“I’m going to file another complaint. They need to be held accountable,” McDonough said. “The school board people have dismissed” White’s actions, he said.
McDonough and Brochin are running for county executive in next year’s election.
In his letter, Brochin said he is concerned about reports of “digital education companies having unrestricted access to key decision makers in Baltimore County Public Schools and in turn, the awarding of contracts to those companies.”
The county school board, he said, “failed to adequately scrutinize the relationships between the vendor-driven organizations and BCPS administrators,”
Baltimore County Councilman David Marks, a Perry Hall Republican, also questioned the county board’s oversight.
“Disclosure is the fundamental element for our ethics laws at every level of government,” Marks said. “Many of us were hoping that these controversies had ended with the appointment of the interim superintendent. There are many good things occurring in our school system, but right now, it is imperative for the Board of Education to restore trust and accountability.”
But county Councilman Julian Jones, a Woodstock Democrat, said he continues to “respect” and support White because the consulting job was not with a company that held a school contract and she can fix the mistake by amending her disclosure forms.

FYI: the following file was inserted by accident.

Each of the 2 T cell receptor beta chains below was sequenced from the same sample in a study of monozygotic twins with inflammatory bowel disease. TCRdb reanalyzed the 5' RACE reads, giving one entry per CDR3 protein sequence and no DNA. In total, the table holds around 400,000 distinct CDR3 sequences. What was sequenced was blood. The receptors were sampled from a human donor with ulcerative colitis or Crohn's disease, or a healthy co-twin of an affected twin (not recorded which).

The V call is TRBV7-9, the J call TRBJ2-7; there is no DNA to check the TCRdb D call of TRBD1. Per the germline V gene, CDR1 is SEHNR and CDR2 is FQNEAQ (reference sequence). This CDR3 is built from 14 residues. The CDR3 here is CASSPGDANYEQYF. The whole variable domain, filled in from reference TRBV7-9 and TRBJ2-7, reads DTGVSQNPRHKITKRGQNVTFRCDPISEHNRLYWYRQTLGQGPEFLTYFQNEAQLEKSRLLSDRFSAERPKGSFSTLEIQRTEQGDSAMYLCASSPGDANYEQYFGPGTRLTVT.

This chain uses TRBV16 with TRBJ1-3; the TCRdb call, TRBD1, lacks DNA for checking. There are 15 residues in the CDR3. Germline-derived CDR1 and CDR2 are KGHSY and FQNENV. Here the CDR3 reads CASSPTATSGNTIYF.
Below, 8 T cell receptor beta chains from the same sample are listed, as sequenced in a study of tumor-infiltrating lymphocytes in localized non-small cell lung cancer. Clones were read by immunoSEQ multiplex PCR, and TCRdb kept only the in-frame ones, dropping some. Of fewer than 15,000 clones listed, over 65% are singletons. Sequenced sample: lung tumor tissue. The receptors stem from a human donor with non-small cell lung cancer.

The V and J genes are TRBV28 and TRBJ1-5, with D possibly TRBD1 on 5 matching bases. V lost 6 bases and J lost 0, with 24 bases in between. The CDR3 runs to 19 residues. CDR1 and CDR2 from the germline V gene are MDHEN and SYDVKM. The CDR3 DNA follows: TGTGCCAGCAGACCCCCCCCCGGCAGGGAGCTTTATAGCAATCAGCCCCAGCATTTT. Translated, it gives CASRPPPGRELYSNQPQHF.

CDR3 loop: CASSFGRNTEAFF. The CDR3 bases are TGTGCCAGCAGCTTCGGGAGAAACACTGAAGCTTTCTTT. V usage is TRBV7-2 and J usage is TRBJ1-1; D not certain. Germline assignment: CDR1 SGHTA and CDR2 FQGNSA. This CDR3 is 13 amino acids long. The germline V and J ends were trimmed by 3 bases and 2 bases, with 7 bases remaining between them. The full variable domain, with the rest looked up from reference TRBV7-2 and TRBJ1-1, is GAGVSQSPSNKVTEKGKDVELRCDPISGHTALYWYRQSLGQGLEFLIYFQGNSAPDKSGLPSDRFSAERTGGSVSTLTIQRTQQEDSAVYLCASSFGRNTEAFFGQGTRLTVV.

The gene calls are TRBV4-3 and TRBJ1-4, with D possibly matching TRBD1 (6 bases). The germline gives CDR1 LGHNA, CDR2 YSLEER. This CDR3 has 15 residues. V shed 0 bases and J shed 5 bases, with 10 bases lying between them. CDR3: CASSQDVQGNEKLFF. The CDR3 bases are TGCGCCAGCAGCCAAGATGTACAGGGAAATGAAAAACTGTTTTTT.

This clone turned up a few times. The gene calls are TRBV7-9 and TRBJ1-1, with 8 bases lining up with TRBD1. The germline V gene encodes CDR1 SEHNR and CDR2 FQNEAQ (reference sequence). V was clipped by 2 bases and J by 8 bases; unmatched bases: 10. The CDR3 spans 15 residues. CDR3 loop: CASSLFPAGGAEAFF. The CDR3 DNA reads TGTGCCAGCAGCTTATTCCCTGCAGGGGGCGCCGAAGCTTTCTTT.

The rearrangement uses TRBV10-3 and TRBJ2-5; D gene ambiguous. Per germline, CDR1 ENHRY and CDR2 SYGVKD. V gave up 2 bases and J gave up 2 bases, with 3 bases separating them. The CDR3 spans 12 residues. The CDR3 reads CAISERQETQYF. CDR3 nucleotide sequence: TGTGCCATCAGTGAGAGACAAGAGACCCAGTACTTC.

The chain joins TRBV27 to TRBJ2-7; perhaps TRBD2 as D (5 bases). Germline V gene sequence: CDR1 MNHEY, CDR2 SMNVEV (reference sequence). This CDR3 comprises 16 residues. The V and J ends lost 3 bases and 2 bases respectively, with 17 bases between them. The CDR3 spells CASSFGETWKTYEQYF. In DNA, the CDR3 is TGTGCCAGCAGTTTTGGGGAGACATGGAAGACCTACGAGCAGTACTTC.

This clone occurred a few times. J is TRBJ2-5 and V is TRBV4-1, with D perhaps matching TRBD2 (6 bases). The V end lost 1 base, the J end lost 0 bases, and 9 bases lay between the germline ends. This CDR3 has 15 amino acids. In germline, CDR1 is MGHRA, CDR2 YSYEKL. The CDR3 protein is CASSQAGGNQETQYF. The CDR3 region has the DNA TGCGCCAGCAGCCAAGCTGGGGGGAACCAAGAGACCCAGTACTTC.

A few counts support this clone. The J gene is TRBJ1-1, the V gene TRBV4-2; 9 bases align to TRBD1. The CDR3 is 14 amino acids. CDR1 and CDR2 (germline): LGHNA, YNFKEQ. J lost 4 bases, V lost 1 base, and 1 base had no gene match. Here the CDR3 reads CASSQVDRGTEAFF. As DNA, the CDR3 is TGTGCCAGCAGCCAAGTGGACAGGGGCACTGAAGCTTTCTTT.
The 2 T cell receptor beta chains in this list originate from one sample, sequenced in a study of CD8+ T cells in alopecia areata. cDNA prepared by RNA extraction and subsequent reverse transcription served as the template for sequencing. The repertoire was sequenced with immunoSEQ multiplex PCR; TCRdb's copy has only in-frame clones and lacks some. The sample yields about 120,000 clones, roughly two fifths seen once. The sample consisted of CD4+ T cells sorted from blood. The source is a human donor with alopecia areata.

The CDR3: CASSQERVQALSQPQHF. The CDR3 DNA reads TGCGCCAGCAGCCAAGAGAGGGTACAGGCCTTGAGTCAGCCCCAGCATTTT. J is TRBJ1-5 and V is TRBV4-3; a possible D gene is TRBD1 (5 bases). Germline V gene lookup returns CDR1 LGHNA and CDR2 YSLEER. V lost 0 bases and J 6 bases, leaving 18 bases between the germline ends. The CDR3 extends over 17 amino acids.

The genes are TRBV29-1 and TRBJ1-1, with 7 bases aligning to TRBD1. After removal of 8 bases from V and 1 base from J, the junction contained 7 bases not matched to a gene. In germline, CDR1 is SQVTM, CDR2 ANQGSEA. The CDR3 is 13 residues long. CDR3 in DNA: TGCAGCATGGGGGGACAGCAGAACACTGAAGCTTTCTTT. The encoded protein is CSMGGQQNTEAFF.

“I have a lot of confidence in her,” Jones said. “This doesn’t change my opinion of her at all.”
And Tom DeHart, executive director of the union representing county school administrators, said he still has “complete confidence” in White.
White may have made a mistake in filling out financial disclosure forms, DeHart said, but if she corrects them, “I feel that it does not overly concern me.”
The Sun reported Wednesday that White worked as a paid consultant for a company that promotes education technology firms without disclosing the payments to the school system or the public. She repeatedly filed disclosure forms stating she earned no outside income while working as the school system’s chief academic officer, the position she held from 2013 until she was named interim superintendent this year.
White estimated in an interview that she made about $3,000 a year as a consultant for Education Research & Development Institute, or ERDI. The Chicago-based firm provides all-expense-paid trips twice a year to conferences at which superintendents serve on three-hour private panels with education technology companies to review their products.